Monthly Archives: June 2013

for grief

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When you lose someone you love,
Your life becomes strange,
The ground beneath you becomes fragile,
Your thoughts make your eyes unsure;
And some dead echo drags your voice down
Where words have no confidence
Your heart has grown heavy with loss;
And though this loss has wounded others too,
No one knows what has been taken from you
When the silence of absence deepens.

Flickers of guilt kindle regret
For all that was left unsaid or undone.

There are days when you wake up happy;
Again inside the fullness of life,
Until the moment breaks
And you are thrown back
Onto the black tide of loss.
Days when you have your heart back,
You are able to function well
Until in the middle of work or encounter,
Suddenly with no warning,
You are ambushed by grief.

It becomes hard to trust yourself.
All you can depend on now is that
Sorrow will remain faithful to itself.
More than you, it knows its way
And will find the right time
To pull and pull the rope of grief
Until that coiled hill of tears
Has reduced to its last drop.

Gradually, you will learn acquaintance
With the invisible form of your departed;
And when the work of grief is done,
The wound of loss will heal
And you will have learned
To wean your eyes
From that gap in the air
And be able to enter the hearth
In your soul where your loved one
Has awaited your return
All the time.

by John O’Donohue

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Beannacht / Blessing

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On the day when
the weight deadens
on your shoulders
and you stumble,
may the clay dance
to balance you.
And when your eyes
freeze behind
the grey window
and the ghost of loss
gets in to you,
may a flock of colours,
indigo, red, green,
and azure blue
come to awaken in you
a meadow of delight.

When the canvas frays
in the currach of thought
and a stain of ocean
blackens beneath you,
may there come across the waters
a path of yellow moonlight
to bring you safely home.

May the nourishment of the earth be yours,
may the clarity of light be yours,
may the fluency of the ocean be yours,
may the protection of the ancestors be yours.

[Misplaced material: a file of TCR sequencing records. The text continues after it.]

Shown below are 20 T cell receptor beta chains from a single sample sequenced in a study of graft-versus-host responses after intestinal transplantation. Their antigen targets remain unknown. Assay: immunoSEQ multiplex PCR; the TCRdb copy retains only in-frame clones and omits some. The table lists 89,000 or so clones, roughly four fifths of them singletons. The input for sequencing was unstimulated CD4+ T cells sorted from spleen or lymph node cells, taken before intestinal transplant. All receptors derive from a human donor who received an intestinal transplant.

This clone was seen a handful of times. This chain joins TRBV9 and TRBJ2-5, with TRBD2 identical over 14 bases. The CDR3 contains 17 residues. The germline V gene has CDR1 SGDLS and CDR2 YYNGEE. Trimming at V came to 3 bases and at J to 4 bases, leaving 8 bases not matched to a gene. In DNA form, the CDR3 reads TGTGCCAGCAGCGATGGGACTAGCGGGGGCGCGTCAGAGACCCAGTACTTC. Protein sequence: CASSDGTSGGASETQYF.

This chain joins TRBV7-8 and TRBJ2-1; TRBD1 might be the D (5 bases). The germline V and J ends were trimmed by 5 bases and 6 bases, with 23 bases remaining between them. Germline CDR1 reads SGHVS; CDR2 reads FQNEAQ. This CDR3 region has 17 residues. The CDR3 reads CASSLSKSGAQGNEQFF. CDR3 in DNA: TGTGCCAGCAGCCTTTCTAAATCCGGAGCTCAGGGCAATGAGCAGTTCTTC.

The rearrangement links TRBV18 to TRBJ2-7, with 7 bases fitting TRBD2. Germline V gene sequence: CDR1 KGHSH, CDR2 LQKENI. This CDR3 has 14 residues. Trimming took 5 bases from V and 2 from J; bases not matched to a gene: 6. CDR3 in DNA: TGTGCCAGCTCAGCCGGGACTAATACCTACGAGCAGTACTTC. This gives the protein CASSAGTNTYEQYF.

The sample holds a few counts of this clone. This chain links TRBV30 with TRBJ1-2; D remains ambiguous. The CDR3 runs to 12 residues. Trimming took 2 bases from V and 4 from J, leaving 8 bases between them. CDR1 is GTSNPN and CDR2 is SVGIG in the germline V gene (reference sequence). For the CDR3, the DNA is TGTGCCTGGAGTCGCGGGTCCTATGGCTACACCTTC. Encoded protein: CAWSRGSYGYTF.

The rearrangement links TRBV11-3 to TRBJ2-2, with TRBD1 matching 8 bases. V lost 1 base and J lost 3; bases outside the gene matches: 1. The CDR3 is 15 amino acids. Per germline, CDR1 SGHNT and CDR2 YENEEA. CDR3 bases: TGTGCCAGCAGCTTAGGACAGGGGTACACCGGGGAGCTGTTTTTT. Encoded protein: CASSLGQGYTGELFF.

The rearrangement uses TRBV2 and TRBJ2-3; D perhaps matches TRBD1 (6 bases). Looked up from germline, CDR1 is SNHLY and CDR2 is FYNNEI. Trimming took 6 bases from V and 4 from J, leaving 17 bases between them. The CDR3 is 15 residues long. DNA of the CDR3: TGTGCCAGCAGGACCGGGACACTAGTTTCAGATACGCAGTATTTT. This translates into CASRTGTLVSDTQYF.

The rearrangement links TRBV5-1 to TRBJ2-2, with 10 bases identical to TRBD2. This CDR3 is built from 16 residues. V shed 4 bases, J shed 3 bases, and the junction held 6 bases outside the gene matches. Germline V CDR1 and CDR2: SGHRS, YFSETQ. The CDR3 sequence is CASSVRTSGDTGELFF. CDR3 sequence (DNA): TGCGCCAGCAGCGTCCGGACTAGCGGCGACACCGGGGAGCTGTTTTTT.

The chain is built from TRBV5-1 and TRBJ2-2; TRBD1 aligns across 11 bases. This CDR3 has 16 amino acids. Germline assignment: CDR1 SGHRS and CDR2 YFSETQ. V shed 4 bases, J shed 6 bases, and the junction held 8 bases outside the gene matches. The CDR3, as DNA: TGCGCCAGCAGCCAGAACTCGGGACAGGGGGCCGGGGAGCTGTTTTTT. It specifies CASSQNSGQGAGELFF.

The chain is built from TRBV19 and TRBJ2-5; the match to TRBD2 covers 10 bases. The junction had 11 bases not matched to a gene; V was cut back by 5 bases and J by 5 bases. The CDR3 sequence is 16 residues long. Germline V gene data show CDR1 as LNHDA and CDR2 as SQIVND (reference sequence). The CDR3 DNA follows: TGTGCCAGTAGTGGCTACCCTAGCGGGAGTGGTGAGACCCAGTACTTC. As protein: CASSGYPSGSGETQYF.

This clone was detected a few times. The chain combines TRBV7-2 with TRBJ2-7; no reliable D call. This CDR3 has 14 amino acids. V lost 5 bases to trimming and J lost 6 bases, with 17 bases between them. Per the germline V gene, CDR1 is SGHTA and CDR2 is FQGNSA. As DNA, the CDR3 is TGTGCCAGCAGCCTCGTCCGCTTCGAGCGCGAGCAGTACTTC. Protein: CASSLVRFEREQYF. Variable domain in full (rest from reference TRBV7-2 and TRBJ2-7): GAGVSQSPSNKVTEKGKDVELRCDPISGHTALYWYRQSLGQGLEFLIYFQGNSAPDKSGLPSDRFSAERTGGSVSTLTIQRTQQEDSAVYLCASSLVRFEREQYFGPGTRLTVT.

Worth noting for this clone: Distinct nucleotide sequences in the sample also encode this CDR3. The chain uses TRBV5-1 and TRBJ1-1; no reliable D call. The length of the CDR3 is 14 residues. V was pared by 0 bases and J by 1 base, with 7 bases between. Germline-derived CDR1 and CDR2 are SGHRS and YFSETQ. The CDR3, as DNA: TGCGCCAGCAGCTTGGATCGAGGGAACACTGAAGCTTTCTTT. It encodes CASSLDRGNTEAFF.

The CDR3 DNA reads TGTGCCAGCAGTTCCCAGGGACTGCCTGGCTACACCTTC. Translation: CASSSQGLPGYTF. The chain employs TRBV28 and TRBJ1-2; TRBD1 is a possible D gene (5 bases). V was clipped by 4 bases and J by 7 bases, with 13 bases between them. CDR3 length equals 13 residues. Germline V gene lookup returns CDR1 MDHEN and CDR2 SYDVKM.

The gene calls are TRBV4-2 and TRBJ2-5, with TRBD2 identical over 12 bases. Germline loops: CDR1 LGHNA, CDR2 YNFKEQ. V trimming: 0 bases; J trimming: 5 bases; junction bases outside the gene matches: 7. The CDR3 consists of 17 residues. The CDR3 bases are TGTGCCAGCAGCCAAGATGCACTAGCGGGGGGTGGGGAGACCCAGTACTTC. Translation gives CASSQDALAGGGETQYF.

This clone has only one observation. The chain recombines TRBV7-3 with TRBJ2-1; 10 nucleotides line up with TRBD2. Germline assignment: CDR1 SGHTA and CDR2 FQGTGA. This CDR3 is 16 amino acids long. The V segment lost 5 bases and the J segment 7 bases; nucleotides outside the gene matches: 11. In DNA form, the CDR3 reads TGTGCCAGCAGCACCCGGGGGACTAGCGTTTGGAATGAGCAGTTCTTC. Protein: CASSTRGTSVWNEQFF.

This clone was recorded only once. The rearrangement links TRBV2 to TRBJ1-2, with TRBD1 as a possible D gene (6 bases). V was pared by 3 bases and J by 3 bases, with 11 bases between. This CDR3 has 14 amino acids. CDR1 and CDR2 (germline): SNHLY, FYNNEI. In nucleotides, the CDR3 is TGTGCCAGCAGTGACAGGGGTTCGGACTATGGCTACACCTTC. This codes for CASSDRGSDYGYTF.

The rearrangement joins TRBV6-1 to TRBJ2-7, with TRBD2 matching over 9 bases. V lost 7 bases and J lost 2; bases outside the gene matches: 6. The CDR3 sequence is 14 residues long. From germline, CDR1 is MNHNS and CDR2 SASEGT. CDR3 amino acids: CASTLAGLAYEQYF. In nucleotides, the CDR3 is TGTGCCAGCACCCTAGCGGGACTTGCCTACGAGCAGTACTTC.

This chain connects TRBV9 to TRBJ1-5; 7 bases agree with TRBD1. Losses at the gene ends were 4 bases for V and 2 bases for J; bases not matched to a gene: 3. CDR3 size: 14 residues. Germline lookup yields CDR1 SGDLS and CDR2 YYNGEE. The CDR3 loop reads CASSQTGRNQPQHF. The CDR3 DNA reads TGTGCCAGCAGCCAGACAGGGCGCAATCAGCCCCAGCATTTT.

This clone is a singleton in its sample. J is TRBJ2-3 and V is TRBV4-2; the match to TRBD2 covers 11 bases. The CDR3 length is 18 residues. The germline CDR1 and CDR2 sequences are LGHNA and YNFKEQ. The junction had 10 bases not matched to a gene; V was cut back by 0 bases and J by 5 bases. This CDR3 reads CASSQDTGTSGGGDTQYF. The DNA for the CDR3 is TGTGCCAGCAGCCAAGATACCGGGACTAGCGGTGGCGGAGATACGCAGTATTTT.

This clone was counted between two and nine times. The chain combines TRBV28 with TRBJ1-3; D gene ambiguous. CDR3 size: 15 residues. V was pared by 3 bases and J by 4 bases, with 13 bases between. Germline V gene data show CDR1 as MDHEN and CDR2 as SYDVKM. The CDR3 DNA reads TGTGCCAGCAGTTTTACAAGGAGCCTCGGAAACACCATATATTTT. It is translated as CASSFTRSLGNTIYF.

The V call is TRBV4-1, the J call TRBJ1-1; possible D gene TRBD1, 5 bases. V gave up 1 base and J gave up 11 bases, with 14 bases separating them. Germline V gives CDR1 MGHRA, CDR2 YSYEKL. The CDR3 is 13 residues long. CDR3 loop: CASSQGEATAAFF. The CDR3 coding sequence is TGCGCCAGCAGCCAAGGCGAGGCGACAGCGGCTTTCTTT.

And so may a slow
wind work these words
of love around you,
an invisible cloak
to mind your life.”

by John O’DonohueAnam Cara: A Book of Celtic Wisdom

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Concession

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I could sit here all night,
And chances are I will.
The moon lights the ocean on fire.
I watch the waves repeat themselves
Until they become a house
With soft lights and no furniture.
I begin to sleep.
My body is music.
I will never have a home.

by Zubair Ahmed

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Lending Out Books

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You’re always giving, my therapist said.
You have to learn how to take.  Whenever
you meet a woman, the first thing you do
is lend her your books.  You think she’ll
have to see you again in order to return them.
But what happens is, she doesn’t have the time
to read them, & she’s afraid if she sees you again
you’ll expect her to talk about them, & will
want to lend her even more.  So she
cancels the date.  You end up losing
a lot of books.  You should borrow hers.

By Hal Sirowitz

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Another Reason Why I Don’t Keep A Gun In The House

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The neighbors’ dog will not stop barking.
He is barking the same high, rhythmic bark
that he barks every time they leave the house.
They must switch him on on their way out.

The neighbors’ dog will not stop barking.
I close all the windows in the house
and put on a Beethoven symphony full blast
but I can still hear him muffled under the music,